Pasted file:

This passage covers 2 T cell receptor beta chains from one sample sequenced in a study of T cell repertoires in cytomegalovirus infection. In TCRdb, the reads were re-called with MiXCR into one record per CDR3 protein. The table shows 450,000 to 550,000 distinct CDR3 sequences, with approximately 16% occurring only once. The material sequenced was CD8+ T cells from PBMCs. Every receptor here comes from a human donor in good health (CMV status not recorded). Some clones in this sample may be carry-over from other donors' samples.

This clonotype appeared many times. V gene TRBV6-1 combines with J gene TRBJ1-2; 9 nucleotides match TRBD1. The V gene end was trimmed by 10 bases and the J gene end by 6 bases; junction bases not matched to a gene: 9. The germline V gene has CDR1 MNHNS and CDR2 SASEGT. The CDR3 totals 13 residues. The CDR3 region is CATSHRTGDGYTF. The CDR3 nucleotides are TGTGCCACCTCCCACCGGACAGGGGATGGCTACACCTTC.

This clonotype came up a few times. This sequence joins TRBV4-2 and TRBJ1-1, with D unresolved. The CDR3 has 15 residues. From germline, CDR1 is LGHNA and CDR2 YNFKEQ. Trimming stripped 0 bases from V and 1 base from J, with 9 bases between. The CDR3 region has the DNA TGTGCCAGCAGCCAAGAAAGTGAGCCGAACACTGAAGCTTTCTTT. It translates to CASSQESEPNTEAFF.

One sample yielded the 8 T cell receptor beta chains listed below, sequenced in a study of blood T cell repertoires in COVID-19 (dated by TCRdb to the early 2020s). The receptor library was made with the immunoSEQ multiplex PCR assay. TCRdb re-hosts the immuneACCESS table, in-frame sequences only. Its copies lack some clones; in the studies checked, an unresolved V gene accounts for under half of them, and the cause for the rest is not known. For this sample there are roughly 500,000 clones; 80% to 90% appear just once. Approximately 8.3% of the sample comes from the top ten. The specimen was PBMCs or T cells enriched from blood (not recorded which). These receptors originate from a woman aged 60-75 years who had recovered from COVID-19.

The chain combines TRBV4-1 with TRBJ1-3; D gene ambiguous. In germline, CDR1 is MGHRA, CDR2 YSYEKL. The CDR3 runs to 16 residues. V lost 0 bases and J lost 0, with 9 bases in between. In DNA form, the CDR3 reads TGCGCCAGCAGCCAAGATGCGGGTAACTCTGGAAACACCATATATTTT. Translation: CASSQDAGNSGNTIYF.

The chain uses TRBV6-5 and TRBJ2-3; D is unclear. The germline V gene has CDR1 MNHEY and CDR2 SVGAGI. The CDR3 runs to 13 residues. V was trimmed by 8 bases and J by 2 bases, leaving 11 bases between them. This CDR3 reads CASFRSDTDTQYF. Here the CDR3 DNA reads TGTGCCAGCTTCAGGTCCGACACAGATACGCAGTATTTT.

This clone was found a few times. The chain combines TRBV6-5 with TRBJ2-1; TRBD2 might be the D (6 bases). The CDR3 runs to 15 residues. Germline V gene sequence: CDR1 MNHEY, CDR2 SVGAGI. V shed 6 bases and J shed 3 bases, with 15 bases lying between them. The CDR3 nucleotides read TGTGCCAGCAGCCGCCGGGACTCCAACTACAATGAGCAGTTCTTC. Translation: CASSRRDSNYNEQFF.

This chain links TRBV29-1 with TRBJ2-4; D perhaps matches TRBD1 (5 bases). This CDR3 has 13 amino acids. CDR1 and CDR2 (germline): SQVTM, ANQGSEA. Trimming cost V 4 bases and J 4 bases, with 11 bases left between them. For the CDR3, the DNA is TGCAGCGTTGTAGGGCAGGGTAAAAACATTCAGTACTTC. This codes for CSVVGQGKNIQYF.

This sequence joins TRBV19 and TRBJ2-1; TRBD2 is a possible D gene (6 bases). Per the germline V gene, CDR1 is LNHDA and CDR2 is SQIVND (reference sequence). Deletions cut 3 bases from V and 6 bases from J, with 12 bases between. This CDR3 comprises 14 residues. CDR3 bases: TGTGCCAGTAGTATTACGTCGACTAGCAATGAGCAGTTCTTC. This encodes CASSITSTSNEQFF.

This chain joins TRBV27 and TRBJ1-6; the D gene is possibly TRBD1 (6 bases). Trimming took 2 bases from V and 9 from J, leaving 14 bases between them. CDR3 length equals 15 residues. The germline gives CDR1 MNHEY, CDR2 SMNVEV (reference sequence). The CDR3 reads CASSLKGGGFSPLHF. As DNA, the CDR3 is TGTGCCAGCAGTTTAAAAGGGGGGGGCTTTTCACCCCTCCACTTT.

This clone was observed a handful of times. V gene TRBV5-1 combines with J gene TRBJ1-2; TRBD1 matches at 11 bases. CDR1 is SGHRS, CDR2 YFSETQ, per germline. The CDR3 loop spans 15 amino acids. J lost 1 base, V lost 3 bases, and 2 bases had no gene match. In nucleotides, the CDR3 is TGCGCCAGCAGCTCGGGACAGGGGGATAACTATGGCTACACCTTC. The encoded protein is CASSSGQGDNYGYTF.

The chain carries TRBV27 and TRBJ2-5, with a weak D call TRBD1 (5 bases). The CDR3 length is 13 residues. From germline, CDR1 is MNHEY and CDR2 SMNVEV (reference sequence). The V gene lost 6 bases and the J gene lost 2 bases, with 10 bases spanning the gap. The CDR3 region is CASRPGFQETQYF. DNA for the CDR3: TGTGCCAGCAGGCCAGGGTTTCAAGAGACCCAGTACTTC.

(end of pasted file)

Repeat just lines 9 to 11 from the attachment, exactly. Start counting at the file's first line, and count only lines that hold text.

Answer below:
This sequence joins TRBV19 and TRBJ2-1; TRBD2 is a possible D gene (6 bases). Per the germline V gene, CDR1 is LNHDA and CDR2 is SQIVND (reference sequence). Deletions cut 3 bases from V and 6 bases from J, with 12 bases between. This CDR3 comprises 14 residues. CDR3 bases: TGTGCCAGTAGTATTACGTCGACTAGCAATGAGCAGTTCTTC. This encodes CASSITSTSNEQFF.

This chain joins TRBV27 and TRBJ1-6; the D gene is possibly TRBD1 (6 bases). Trimming took 2 bases from V and 9 from J, leaving 14 bases between them. CDR3 length equals 15 residues. The germline gives CDR1 MNHEY, CDR2 SMNVEV (reference sequence). The CDR3 reads CASSLKGGGFSPLHF. As DNA, the CDR3 is TGTGCCAGCAGTTTAAAAGGGGGGGGCTTTTCACCCCTCCACTTT.

This clone was observed a handful of times. V gene TRBV5-1 combines with J gene TRBJ1-2; TRBD1 matches at 11 bases. CDR1 is SGHRS, CDR2 YFSETQ, per germline. The CDR3 loop spans 15 amino acids. J lost 1 base, V lost 3 bases, and 2 bases had no gene match. In nucleotides, the CDR3 is TGCGCCAGCAGCTCGGGACAGGGGGATAACTATGGCTACACCTTC. The encoded protein is CASSSGQGDNYGYTF.